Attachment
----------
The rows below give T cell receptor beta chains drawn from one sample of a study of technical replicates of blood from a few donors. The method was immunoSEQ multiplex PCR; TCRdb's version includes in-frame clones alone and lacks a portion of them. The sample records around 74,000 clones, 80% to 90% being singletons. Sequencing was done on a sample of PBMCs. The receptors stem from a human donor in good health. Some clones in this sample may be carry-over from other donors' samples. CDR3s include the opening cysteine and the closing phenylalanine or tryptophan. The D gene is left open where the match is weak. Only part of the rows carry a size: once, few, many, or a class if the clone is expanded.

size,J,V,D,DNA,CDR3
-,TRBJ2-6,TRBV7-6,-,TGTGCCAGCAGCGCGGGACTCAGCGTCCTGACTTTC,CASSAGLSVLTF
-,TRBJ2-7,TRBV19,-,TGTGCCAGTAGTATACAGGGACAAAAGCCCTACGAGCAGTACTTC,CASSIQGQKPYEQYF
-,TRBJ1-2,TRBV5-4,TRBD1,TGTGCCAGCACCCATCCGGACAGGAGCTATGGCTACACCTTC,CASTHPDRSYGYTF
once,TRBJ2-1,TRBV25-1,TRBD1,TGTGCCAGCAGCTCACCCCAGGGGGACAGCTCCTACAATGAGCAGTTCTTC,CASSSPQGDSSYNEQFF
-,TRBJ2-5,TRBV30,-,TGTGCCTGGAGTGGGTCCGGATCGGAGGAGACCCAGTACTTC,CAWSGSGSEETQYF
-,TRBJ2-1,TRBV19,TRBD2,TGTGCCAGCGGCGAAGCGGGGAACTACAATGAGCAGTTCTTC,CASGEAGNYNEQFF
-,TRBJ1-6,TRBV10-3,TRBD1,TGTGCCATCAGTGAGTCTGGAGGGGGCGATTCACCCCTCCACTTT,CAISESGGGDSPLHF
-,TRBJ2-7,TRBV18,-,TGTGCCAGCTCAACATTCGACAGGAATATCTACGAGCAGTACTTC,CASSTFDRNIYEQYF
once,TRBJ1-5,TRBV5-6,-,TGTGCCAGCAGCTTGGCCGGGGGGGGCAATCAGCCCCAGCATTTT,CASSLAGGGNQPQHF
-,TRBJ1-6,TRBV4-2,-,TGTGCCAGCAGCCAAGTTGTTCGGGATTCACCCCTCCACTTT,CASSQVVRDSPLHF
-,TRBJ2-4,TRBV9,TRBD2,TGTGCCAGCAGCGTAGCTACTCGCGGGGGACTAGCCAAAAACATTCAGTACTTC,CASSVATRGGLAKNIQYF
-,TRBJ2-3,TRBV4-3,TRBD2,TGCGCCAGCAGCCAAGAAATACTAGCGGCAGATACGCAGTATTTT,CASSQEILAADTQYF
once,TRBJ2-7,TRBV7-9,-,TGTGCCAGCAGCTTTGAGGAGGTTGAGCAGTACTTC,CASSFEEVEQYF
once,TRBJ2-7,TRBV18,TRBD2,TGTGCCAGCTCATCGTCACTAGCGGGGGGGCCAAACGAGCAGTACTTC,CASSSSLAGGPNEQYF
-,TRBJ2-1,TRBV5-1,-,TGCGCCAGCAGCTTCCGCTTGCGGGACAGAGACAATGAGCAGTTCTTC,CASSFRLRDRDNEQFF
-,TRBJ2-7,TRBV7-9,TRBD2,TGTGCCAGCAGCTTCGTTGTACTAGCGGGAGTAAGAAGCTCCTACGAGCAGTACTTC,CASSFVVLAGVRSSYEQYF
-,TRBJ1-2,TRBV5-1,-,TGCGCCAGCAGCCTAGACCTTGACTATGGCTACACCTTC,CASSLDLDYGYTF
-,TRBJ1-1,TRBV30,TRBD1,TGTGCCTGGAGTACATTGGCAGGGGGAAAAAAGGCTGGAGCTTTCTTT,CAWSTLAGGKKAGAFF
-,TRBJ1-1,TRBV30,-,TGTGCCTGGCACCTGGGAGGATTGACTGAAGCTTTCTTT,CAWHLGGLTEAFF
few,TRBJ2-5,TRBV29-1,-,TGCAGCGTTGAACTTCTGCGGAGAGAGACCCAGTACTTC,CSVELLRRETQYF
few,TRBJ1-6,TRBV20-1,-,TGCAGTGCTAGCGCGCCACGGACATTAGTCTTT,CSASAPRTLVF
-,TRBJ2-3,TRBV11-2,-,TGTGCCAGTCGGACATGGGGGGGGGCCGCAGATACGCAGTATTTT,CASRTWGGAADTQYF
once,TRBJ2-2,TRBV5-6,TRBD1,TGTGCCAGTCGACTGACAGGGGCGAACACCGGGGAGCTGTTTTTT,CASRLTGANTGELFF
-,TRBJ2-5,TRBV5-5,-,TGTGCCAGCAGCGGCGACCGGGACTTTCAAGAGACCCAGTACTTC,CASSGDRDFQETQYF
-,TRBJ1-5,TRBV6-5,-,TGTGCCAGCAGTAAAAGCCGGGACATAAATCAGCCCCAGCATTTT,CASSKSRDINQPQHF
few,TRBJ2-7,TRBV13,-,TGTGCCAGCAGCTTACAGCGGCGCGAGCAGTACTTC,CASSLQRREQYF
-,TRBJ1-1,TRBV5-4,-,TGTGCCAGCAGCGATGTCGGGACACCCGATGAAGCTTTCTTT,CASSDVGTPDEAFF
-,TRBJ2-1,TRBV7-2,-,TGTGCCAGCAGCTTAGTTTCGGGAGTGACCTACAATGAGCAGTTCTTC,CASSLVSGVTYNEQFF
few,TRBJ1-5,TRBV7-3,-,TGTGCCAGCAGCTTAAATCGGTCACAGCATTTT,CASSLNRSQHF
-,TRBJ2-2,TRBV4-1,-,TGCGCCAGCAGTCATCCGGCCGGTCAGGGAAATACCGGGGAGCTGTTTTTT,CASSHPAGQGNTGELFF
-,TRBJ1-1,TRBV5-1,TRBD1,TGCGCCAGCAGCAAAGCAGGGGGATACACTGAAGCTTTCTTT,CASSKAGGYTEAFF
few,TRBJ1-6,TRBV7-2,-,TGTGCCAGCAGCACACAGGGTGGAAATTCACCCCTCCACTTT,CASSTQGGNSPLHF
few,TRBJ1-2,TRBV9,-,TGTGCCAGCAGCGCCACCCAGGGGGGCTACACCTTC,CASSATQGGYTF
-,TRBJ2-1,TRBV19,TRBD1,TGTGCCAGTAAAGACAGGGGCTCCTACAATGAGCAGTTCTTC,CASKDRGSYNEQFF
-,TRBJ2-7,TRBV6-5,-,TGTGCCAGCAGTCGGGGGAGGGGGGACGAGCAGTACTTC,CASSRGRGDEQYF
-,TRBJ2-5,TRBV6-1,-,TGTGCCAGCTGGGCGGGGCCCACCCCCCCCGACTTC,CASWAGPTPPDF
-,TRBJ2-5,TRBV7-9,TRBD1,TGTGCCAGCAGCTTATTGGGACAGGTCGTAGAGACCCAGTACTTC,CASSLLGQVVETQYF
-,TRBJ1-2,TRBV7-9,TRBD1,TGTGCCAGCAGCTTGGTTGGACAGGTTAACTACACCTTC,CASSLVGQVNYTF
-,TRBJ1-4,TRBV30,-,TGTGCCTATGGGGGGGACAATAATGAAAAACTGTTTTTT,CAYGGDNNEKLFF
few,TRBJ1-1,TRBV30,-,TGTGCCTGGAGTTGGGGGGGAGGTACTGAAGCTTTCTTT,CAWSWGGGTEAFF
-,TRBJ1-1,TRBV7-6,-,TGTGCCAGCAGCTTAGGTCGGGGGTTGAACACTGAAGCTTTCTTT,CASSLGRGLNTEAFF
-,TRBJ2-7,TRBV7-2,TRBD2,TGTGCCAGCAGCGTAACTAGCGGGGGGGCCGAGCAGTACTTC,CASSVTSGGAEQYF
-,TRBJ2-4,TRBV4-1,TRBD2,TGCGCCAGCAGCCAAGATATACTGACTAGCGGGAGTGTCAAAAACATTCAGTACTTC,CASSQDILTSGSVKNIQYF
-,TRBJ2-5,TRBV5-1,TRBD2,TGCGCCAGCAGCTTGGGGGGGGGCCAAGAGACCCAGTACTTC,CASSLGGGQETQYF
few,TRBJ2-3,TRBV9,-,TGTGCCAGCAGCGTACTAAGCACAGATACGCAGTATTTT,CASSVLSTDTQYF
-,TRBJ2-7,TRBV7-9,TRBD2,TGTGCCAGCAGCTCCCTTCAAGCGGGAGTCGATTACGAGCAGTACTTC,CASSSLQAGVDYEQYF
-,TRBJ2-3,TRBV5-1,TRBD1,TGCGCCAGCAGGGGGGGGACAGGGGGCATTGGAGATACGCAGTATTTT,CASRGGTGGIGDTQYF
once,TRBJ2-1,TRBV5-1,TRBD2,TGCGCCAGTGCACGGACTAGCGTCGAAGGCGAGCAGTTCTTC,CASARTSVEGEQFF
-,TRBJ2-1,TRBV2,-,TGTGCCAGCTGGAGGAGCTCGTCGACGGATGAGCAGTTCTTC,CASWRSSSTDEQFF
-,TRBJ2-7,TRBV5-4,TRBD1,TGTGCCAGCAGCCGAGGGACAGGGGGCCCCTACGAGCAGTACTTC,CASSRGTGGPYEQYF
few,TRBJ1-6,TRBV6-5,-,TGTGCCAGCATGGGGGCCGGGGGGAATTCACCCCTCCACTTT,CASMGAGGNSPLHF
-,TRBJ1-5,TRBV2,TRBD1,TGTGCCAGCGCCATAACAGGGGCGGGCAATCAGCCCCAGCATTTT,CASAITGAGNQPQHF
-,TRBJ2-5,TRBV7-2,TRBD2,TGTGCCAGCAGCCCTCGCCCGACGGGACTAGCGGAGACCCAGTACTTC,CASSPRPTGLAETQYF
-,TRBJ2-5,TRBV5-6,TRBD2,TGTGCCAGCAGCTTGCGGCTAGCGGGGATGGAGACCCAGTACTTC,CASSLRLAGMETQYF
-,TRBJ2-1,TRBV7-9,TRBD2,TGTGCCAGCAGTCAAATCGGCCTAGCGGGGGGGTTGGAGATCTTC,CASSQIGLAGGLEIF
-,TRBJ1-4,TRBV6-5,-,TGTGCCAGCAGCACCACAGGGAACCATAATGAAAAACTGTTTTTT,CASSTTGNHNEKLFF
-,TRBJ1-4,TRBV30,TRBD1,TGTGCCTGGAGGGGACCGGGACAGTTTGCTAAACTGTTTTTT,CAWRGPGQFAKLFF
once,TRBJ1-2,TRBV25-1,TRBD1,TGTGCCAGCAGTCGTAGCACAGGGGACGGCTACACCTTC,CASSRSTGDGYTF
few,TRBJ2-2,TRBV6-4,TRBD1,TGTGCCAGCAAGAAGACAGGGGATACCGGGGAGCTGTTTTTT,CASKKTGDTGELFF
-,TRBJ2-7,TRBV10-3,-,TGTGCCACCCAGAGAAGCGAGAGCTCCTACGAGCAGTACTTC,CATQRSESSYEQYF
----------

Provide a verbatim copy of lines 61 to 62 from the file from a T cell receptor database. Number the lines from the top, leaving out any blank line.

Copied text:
few,TRBJ2-2,TRBV6-4,TRBD1,TGTGCCAGCAAGAAGACAGGGGATACCGGGGAGCTGTTTTTT,CASKKTGDTGELFF
-,TRBJ2-7,TRBV10-3,-,TGTGCCACCCAGAGAAGCGAGAGCTCCTACGAGCAGTACTTC,CATQRSESSYEQYF